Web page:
I was raised on Southern Gospel and 90s CCM (Contemporary Christian Music). That’s what was always playing on the radio or in the car. But my grandmother turned me onto older country music. She was always bumping George Jones, Hank Williams, Charley Pride, Dolly Parton, people like that. When my dad pulled me out of bed to hunt deer with him, he would often play one of two Dwight Yoakam cassettes (“Guitars, Cadillacs” or “This Time,” obviously) in the truck. Sometimes, it would be Randy Travis’s “Always & Forever.” So, that got me into some late 80s and early 90s country.

As a musician, band leader, or production-oriented person, I feel like I started finding my taste for how I wanted my songs to be produced mid to late college. I got into Dirty Projectors, Wilco, Feist, Broken Social Scene, Pavement, Neutral Milk Hotel, Sturgill Simpson, Big Thief, Silver Jews, Arthur Russell, Alex G., LCD Soundsystem, The Jayhawks, Mitski, and I also took a midwestern emo detour somewhere in there. I’m a fan of pop music too. The whole A.G. Cook, Caroline Polachek, Charli XCX, Carly Rae Jepsen, Robyn universe really appeals to me. I’m a fan of most song-based music. Lately, I’ve been on a big Prince kick and have been doing some obligatory archival Texas deep dives—during which I’ve become a fan of Freddy Fender, Dough Sahm, and Guy Clark. I’ve also gotten really into Michael Nesmith, Sand, The Apples in Stereo, Jim O’Rourke, Tom T. Hall, and New Riders of the Purple Sage this year. I suppose I’m always writing a song in a folk or country format, just because that’s what comes natural, but lately I’ve been interested in complicating the form with weirder, harsher, left-field elements. I still have a lot of stuff that ends up pretty down the middle, in one direction or another, but overall, I’m not exactly interested in identifying with a genre. For me, it’s about serving the song, making something I’m excited by, and maintaining my own attention when I listen back.

Your debut EP, "I Hope You Make It," received recognition and airplay on various radio stations. Can you share with us the journey of creating that EP and the impact it has had on your music career?

I met Alberto Sewald, an engineer and producer with whom I made the EP, at my first show in Nashville in 2017. We began working on recording the EP at his house shortly after that, both of us between finishing school and working our jobs, and we completed it in 2019. I learned so much through this process. Other than touring extensively in the last couple years, and since it’s my only release thus far, I Hope You Make It has been the only impact on my musical career. The live show is very different from the EP, but I’m grateful that the EP has stood the test of time enough to have me playing my first shows ever in D.C., Brooklyn, and Philly opening for Valley Queen, as well as all of the other touring opportunities it has brought, nearly four years since its release.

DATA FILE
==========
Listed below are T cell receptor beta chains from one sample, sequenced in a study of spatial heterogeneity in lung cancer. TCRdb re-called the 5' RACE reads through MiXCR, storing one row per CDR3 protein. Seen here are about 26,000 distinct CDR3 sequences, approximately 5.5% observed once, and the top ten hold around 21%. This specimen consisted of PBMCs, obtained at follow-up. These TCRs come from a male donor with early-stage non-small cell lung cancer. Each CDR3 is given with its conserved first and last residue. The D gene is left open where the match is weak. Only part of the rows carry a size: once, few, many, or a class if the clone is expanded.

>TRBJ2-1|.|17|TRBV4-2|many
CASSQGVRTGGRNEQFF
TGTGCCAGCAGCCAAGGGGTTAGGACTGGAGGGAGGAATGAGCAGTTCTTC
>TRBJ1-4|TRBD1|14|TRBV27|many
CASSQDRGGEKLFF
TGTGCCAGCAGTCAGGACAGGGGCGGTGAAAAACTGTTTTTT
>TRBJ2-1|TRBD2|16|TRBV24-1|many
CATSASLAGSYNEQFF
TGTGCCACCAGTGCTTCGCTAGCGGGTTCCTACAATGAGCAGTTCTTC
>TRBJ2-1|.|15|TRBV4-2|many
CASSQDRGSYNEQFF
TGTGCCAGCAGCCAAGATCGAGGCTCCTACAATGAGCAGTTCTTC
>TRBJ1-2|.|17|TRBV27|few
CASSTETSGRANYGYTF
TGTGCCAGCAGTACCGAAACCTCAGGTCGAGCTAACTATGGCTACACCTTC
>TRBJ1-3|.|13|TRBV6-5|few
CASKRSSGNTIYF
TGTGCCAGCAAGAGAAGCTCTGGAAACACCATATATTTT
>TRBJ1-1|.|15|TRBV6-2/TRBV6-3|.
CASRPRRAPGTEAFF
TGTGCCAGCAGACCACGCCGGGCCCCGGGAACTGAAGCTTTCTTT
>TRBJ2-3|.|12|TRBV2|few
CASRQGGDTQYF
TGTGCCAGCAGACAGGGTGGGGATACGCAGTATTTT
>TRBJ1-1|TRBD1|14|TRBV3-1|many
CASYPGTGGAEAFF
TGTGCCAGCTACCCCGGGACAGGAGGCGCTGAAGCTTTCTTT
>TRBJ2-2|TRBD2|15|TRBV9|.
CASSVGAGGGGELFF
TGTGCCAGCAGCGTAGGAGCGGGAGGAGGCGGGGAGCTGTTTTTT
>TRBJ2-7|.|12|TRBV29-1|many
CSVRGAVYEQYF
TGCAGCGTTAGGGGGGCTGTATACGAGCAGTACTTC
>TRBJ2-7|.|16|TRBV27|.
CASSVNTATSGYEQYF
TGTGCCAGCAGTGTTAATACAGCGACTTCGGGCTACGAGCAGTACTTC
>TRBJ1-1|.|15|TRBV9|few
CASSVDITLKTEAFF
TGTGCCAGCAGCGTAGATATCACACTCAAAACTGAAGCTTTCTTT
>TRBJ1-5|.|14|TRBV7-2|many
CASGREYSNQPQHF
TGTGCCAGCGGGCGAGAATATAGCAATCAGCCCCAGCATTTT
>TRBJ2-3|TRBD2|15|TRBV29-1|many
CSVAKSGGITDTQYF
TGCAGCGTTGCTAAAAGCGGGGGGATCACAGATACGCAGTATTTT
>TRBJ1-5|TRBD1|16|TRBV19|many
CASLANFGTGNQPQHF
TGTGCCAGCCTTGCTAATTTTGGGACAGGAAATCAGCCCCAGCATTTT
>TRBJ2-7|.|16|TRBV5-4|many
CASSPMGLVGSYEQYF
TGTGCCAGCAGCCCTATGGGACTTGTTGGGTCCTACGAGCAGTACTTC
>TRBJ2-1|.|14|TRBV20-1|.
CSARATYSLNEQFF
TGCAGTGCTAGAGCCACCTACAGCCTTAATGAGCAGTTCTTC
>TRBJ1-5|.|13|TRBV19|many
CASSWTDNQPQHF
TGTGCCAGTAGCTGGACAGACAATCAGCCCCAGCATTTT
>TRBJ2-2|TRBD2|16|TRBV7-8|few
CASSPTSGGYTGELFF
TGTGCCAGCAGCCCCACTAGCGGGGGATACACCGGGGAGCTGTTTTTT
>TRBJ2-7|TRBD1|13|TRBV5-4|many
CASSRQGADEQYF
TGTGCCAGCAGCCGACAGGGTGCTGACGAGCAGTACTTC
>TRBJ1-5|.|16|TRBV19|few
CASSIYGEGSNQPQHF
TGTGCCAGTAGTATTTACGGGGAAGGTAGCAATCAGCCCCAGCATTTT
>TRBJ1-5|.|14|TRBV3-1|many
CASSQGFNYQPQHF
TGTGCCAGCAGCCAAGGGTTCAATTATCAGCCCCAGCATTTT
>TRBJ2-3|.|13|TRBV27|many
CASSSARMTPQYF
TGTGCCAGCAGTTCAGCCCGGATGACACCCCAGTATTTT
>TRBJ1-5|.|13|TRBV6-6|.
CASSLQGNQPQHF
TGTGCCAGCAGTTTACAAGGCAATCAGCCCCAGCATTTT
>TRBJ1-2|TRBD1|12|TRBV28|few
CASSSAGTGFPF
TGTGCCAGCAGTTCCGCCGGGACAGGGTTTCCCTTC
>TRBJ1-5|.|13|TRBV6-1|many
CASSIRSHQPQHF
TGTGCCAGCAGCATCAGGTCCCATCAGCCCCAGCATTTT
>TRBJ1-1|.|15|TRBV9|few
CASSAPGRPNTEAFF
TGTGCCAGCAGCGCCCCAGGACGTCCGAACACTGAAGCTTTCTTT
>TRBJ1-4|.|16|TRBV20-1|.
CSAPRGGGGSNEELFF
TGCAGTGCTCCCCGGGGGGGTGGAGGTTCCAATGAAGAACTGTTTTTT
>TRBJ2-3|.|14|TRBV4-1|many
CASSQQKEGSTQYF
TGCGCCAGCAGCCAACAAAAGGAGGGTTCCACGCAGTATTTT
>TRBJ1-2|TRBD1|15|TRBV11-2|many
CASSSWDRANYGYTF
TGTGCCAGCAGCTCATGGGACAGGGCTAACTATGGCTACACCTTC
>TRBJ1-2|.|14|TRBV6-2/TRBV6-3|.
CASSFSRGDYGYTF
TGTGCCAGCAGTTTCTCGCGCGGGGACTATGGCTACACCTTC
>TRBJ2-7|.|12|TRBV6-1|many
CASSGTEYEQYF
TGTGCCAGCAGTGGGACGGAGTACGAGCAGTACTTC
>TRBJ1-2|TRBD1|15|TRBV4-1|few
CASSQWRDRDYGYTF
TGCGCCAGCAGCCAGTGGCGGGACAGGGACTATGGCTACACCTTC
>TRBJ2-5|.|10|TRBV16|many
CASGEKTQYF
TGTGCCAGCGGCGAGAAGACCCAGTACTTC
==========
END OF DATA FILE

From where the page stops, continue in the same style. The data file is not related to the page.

You've shared the stage with a diverse range of artists and logged a significant number of shows in recent years (we’re really impressed by the table you put together with all of your shows, it’s seriously impressive!). Do you have any memorable moments from your live performances you’d like to share?

Oh there’s a hundred stories I could tell, but a recent favorite of mine is John Brown’s on The Square in Marion, Illinois. If you ever find yourself in Southern Illinois on Friday or Saturday night, you’ve got to go. We’ve played there a few times, but the owner told me once that David Berman (of Silver Jews) came in once, had two Budweisers and a bag of Funyuns and walked out without paying his tab. They have mirrors behind the bar at John Brown’s. Every time I’m there, I like to make believe David Berman walked on his tab to go write “Inside the Golden Days of Missing You,” in which he sings: “I wish they didn't set mirrors behind the bar / ‘cause I can't stand to look at my face when I don't know where you are.”

Nashville is known for its rich musical heritage. How has living in Nashville since 2017 influenced your music and songwriting?

I actually moved to Nashville in 2015. It’s been great! It’s where I’ve met nearly all of my dearest friends. Being surrounded by so many incredibly talented songwriters, musicians, visual artists, and film lovers all the time is profoundly inspiring to me and my desire to create. Both of my roommates are talented musicians, writers, and visual artists. If we’re all at home and up late at night, we’ll often gather in the living room and jam. Being constantly surrounded by creativity and artistry, like I am in Nashville, is incredibly important to me and my ability to tap into my own creativity. I’ve discovered some of my favorite writers and been exposed to some of my favorite films in Nashville. There are thoughts I wouldn’t have had, songs I wouldn’t have written, lives I wouldn’t have lived, deep love and connection I wouldn’t have experienced and nurtured were it not for the friends I’ve made in the city of Nashville.

Is there anything you’d want potential listeners and show-goers to know?

Roasted and salted cashews, peanut butter filled pretzels, and yellow gatorade are some of my favorite treats.

That wraps up the written interview with Mayfield. Ready to catch him performing with Valley Queen? Tickets are available for purchase at this link.

Joelton Mayfield Links:

Website | Instagram | Facebook | Twitter | Spotify | Bandcamp